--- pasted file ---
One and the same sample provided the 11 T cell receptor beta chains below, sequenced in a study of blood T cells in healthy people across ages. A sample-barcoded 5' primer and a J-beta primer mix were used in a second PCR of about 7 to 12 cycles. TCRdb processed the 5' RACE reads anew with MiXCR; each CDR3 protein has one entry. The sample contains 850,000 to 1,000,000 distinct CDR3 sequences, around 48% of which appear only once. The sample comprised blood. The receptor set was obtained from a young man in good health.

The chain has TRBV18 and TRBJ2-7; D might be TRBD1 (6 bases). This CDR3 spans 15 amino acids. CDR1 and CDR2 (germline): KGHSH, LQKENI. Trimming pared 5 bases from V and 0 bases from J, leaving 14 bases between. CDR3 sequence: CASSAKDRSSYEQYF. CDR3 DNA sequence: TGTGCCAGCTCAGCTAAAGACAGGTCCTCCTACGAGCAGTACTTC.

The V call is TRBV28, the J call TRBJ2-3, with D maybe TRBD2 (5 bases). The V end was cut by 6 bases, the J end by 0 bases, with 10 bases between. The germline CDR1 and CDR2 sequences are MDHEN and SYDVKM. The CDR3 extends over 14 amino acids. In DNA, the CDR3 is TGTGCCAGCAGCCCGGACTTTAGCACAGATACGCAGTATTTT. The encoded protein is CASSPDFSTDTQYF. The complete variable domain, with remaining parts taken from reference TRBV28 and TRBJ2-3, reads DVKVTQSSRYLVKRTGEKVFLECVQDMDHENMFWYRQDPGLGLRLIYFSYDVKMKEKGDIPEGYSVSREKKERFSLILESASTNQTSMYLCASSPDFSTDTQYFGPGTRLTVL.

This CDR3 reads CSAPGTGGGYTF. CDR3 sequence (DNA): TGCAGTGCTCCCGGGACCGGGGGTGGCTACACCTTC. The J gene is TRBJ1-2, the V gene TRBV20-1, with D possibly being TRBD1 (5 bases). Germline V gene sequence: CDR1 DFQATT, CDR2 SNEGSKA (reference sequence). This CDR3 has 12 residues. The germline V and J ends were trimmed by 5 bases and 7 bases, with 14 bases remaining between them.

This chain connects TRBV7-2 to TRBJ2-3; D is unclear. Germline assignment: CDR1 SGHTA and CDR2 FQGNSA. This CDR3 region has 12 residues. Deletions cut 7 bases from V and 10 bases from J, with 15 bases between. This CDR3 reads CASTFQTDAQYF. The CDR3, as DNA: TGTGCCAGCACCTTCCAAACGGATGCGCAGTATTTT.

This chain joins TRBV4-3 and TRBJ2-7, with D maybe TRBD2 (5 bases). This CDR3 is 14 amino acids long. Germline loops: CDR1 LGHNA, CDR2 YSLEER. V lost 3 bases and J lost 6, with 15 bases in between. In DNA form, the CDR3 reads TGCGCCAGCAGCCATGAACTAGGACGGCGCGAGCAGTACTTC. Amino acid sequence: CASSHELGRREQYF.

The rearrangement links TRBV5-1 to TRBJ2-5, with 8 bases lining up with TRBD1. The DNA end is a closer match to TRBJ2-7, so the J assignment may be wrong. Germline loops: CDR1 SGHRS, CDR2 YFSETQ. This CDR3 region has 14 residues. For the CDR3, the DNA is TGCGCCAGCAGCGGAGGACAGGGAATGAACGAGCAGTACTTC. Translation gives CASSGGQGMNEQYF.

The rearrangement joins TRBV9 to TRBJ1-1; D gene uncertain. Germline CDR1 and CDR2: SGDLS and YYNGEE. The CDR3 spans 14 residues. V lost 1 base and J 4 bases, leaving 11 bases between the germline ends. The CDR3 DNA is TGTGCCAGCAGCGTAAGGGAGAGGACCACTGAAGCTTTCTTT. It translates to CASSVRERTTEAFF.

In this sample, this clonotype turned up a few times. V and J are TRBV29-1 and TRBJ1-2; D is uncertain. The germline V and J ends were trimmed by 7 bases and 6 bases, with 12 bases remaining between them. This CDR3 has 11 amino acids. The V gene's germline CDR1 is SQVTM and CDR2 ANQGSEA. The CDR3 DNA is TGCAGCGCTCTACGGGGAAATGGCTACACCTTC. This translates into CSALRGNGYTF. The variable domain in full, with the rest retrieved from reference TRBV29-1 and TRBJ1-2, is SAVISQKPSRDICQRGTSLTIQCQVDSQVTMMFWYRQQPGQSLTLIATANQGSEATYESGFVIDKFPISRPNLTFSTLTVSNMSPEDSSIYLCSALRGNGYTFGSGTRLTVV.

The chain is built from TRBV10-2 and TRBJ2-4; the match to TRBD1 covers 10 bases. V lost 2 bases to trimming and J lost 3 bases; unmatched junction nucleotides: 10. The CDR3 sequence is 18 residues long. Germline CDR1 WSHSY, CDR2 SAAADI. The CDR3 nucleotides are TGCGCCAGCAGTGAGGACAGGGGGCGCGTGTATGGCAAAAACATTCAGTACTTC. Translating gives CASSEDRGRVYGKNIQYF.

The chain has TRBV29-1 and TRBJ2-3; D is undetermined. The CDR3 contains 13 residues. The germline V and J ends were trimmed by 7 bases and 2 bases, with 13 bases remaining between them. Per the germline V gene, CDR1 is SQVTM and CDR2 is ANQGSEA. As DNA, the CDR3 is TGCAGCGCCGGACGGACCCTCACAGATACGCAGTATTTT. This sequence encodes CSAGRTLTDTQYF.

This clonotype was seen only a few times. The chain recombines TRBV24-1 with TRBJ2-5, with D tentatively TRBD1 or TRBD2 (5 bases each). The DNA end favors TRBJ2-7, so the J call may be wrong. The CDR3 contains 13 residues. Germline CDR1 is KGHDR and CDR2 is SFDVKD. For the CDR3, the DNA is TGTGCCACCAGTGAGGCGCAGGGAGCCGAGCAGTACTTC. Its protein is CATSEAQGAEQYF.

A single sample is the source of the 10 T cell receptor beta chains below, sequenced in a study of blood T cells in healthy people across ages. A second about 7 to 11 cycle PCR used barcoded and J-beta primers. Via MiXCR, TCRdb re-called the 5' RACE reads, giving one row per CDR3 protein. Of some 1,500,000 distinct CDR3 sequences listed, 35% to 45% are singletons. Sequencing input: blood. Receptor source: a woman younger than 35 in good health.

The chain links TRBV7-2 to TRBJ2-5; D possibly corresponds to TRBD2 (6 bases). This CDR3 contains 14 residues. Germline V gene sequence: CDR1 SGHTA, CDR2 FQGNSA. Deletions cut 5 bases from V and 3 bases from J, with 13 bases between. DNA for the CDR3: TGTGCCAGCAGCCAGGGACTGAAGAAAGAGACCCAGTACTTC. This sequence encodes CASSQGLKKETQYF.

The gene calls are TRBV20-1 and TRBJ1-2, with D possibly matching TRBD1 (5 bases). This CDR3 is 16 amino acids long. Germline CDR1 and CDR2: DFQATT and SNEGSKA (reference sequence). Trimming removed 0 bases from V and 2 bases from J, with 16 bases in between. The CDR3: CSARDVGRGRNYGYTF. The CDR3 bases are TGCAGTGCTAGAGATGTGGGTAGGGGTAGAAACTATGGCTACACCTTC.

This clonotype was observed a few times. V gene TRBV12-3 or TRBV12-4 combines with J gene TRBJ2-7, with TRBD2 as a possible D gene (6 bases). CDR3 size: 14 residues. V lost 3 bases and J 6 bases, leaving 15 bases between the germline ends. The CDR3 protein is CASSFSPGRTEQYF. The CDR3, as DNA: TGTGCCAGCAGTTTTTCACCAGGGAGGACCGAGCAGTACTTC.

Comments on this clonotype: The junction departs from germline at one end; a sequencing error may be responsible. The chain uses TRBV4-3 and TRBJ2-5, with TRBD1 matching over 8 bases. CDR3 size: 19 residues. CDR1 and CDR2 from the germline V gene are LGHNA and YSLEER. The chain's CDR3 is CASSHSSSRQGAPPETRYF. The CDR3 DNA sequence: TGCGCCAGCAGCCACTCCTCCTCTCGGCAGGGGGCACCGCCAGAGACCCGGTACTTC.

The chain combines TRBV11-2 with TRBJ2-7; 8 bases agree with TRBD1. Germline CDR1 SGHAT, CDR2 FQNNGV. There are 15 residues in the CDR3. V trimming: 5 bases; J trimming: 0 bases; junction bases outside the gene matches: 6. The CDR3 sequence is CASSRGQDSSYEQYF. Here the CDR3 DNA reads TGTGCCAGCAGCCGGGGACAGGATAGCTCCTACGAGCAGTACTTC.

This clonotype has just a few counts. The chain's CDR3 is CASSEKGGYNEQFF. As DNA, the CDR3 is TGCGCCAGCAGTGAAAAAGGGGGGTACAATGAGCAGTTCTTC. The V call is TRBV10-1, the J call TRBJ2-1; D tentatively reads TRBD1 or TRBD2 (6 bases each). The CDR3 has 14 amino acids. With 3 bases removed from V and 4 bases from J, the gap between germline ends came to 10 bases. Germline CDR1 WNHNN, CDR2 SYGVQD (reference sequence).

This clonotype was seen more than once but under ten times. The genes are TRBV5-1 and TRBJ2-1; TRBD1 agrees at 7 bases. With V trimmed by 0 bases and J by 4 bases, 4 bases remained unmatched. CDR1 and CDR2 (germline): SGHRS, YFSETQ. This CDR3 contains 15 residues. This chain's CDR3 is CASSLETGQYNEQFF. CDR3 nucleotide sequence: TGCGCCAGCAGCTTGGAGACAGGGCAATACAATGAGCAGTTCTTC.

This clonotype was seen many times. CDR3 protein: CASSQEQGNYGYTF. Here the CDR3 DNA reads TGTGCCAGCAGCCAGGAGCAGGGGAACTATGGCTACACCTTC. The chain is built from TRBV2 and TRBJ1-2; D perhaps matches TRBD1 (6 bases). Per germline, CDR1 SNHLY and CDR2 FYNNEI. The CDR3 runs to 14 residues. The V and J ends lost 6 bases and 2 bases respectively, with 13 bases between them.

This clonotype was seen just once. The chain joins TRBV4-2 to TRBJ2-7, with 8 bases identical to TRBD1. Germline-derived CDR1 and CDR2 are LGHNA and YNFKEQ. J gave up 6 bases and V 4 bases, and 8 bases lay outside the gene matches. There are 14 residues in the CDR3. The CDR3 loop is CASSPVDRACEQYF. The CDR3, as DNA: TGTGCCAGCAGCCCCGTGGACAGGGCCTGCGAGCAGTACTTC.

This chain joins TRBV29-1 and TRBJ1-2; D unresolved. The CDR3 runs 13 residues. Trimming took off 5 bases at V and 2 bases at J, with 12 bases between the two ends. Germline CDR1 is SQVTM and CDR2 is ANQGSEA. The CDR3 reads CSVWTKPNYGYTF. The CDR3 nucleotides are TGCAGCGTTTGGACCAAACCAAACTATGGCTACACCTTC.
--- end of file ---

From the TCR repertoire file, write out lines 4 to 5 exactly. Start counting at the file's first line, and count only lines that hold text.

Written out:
This CDR3 reads CSAPGTGGGYTF. CDR3 sequence (DNA): TGCAGTGCTCCCGGGACCGGGGGTGGCTACACCTTC. The J gene is TRBJ1-2, the V gene TRBV20-1, with D possibly being TRBD1 (5 bases). Germline V gene sequence: CDR1 DFQATT, CDR2 SNEGSKA (reference sequence). This CDR3 has 12 residues. The germline V and J ends were trimmed by 5 bases and 7 bases, with 14 bases remaining between them.

This chain connects TRBV7-2 to TRBJ2-3; D is unclear. Germline assignment: CDR1 SGHTA and CDR2 FQGNSA. This CDR3 region has 12 residues. Deletions cut 7 bases from V and 10 bases from J, with 15 bases between. This CDR3 reads CASTFQTDAQYF. The CDR3, as DNA: TGTGCCAGCACCTTCCAAACGGATGCGCAGTATTTT.